What would you say if someone approached you and offered you an extended stay in a barren wasteland of sand, mudstone and rock? You’d be heading to a foreign place where the temperature averages out to somewhere around 50 degrees below zero. A vacay away, let’s say, but with no palm trees or rolling oceans … or air—the atmosphere being made up largely of carbon dioxide. Oh and what if that smiling promise of bleak barrenness was also a one-way trip? You’d head out with no salary, no cell phone, no social media connection, and with no chance of ever returning home to family and friends.
Don’t laugh, it’s real. Or, at least, that’s what they’re telling us.
The coordinators of a private space-going program called Mars One tossed out that, uh, tempting offer to the public at large and 200,000 people from around the world instantly jumped at the possibility. Yes, 200,000 eager souls whose numbers were then whittled down to the now just-announced 100 finalists—on the way to finding a smaller group that might be as small as four lucky folks who will take that ultimate step on the surface of the planet Mars.
Bas Lansdorp, 37, conceived the Mars One non-profit venture when he was an engineering student at the University of Twente in the Netherlands. He’s been working on it ever since—gathering the right experts for his advisory board and penning a partnership deal with Lockheed Martin—and he’s certain they will land at least two men and two women on that mysterious orb by the year 2025. After all, as he sees it, the technology needed to reach and colonize the Red Planet in artificial podlike habitats already exists, so why not go ahead and get the sci-fi-sounding show on the road. (“Mars Colony” and the year “2025” do sound like they were plucked straight out of an old Paul S. Newman comic, don’t they?)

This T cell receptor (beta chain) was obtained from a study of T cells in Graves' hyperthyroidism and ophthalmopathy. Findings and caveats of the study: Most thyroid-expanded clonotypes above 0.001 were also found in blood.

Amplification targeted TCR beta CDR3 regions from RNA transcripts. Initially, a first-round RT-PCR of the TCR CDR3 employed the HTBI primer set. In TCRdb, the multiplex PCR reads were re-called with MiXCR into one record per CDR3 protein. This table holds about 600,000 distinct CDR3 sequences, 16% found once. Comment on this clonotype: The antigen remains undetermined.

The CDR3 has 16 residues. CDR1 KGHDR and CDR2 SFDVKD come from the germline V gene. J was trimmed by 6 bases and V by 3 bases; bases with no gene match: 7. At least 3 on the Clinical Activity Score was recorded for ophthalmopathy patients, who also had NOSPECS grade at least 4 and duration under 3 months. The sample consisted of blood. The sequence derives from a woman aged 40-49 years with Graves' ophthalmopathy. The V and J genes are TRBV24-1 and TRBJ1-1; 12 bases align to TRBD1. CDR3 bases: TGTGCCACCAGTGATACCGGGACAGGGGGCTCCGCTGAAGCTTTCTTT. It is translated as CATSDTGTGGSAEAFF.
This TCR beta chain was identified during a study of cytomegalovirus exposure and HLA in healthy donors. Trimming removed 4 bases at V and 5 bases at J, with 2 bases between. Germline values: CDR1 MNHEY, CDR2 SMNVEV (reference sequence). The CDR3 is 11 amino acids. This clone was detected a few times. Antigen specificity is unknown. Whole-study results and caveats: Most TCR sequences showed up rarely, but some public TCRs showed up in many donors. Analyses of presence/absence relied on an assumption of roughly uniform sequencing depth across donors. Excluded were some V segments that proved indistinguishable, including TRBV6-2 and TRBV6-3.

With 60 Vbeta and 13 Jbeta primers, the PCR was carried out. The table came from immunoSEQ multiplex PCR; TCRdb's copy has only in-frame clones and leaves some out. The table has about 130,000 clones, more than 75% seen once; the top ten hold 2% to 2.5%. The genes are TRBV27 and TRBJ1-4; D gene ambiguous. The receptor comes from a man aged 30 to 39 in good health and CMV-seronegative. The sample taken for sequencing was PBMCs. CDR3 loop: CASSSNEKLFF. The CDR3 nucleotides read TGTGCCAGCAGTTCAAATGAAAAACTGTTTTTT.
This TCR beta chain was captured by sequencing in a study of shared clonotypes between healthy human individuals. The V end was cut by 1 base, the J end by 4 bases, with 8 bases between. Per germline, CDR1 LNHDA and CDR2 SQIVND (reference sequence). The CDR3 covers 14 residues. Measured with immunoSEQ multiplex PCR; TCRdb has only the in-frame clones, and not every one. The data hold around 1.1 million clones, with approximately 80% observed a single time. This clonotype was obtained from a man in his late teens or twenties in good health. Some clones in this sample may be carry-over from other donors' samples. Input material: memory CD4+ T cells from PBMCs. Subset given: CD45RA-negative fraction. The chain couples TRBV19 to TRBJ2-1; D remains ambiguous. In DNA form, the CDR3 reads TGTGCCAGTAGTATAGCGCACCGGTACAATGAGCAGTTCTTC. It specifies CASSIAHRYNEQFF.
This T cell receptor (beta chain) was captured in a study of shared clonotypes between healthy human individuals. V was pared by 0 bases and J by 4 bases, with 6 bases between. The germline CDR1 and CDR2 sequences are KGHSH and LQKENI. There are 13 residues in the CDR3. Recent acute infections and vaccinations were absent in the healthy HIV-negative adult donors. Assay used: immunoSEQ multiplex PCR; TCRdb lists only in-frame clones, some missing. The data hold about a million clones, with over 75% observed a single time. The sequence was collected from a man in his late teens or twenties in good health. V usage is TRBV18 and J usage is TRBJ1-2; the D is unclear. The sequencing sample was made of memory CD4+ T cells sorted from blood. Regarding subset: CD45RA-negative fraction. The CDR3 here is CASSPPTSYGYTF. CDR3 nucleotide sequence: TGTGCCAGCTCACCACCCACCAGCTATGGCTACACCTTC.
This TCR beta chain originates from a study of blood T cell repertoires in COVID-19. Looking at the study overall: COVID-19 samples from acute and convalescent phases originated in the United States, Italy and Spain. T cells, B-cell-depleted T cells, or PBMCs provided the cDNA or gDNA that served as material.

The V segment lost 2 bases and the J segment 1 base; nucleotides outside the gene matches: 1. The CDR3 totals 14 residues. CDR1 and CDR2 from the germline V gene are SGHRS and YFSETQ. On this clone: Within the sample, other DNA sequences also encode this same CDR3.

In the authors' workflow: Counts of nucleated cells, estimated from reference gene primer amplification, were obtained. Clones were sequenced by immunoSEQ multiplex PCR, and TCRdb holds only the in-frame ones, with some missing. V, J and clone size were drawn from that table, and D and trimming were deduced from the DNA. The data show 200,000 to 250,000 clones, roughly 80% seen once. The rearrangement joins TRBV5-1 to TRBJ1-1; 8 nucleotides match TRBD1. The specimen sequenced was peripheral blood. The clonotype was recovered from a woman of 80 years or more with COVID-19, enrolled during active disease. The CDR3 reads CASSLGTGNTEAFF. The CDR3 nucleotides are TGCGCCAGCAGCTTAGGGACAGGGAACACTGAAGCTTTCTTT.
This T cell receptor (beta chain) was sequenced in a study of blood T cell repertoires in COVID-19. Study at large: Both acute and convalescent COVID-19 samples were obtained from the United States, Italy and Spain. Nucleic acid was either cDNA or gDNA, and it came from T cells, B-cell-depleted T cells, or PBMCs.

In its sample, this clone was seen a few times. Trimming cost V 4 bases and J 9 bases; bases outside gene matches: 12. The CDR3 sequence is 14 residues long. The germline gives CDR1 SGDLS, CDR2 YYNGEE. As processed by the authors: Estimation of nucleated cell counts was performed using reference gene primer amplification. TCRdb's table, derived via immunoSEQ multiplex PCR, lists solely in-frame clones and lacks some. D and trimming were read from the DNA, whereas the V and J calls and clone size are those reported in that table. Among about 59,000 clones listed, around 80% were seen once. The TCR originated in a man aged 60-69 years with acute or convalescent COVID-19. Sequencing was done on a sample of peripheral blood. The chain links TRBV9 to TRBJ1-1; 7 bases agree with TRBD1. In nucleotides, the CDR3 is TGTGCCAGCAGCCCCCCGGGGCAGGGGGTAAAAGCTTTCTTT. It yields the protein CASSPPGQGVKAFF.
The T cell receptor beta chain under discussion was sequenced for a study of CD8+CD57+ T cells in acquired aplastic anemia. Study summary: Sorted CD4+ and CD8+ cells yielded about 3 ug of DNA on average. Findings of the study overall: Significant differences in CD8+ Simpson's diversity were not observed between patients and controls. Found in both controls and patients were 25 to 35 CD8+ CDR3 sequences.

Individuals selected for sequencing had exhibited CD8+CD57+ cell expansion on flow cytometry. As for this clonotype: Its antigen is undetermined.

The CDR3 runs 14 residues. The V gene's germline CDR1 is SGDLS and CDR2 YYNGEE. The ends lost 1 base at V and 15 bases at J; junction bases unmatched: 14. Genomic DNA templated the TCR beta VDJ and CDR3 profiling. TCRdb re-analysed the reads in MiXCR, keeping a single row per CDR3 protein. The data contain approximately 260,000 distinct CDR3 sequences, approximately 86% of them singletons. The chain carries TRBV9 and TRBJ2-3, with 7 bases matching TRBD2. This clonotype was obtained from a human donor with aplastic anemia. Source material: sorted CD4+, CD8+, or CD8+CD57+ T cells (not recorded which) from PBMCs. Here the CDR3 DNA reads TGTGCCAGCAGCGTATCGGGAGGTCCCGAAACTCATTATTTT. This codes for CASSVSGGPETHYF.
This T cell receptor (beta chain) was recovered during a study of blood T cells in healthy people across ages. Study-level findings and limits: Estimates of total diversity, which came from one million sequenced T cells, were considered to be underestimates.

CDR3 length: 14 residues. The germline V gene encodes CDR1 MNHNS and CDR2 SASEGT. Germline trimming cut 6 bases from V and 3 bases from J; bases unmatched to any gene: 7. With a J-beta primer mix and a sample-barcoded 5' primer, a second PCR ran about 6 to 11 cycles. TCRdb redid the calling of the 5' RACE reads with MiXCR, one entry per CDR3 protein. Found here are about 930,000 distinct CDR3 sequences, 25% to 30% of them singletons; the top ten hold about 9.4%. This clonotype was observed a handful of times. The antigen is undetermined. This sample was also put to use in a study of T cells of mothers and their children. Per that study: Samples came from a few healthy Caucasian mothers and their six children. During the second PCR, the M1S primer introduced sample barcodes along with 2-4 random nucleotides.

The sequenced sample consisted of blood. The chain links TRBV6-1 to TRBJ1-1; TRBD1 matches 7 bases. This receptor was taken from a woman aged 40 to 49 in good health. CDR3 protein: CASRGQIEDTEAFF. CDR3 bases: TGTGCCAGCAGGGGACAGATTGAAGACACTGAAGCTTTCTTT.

People have been talking about setting foot on the red planet for years. And this isn’t the first time a trip to Mars has been considered—from an official NASA endeavor to a trip sponsored by tycoon Sir Richard Branson’s Virgin Galactic. But there’s one advantage that Lansdorp and company have that the others never thought of: Reality TV!
Lansdorp announced that they want to make the entire process an “ongoing global media event” in order to draw in the gazillions of dollars needed for the project. So that’s why the current roster of 100 astronaut hopefuls covers a pretty broad range of attractive and interesting people. The equally divided group of men and women span a variety of ages (from 19 to 60) and geographical locales ( 36 different countries), and individual skills run the gamut, too, from astrophysics to stand-up comedy.
When you look at it from that perspective, it feels like this thing could well be a winner. Hey, what other reality TV show might possibly let you watch as a clown and a scientist go through training trials, find love and then crash land on the surface of Mars! Now that’s TV.
Of course, we can only hope that if this project really does take flight, the Mars One crew will be thinking more about safety and solid tech than ratings. Even if those nutty cast members are willing to give up everything for a little TV time and a patch of dusty Martian dirt, their lives will be at risk if they ever really do reach the launch pad.
I mean, this is rocket science we’re talking about.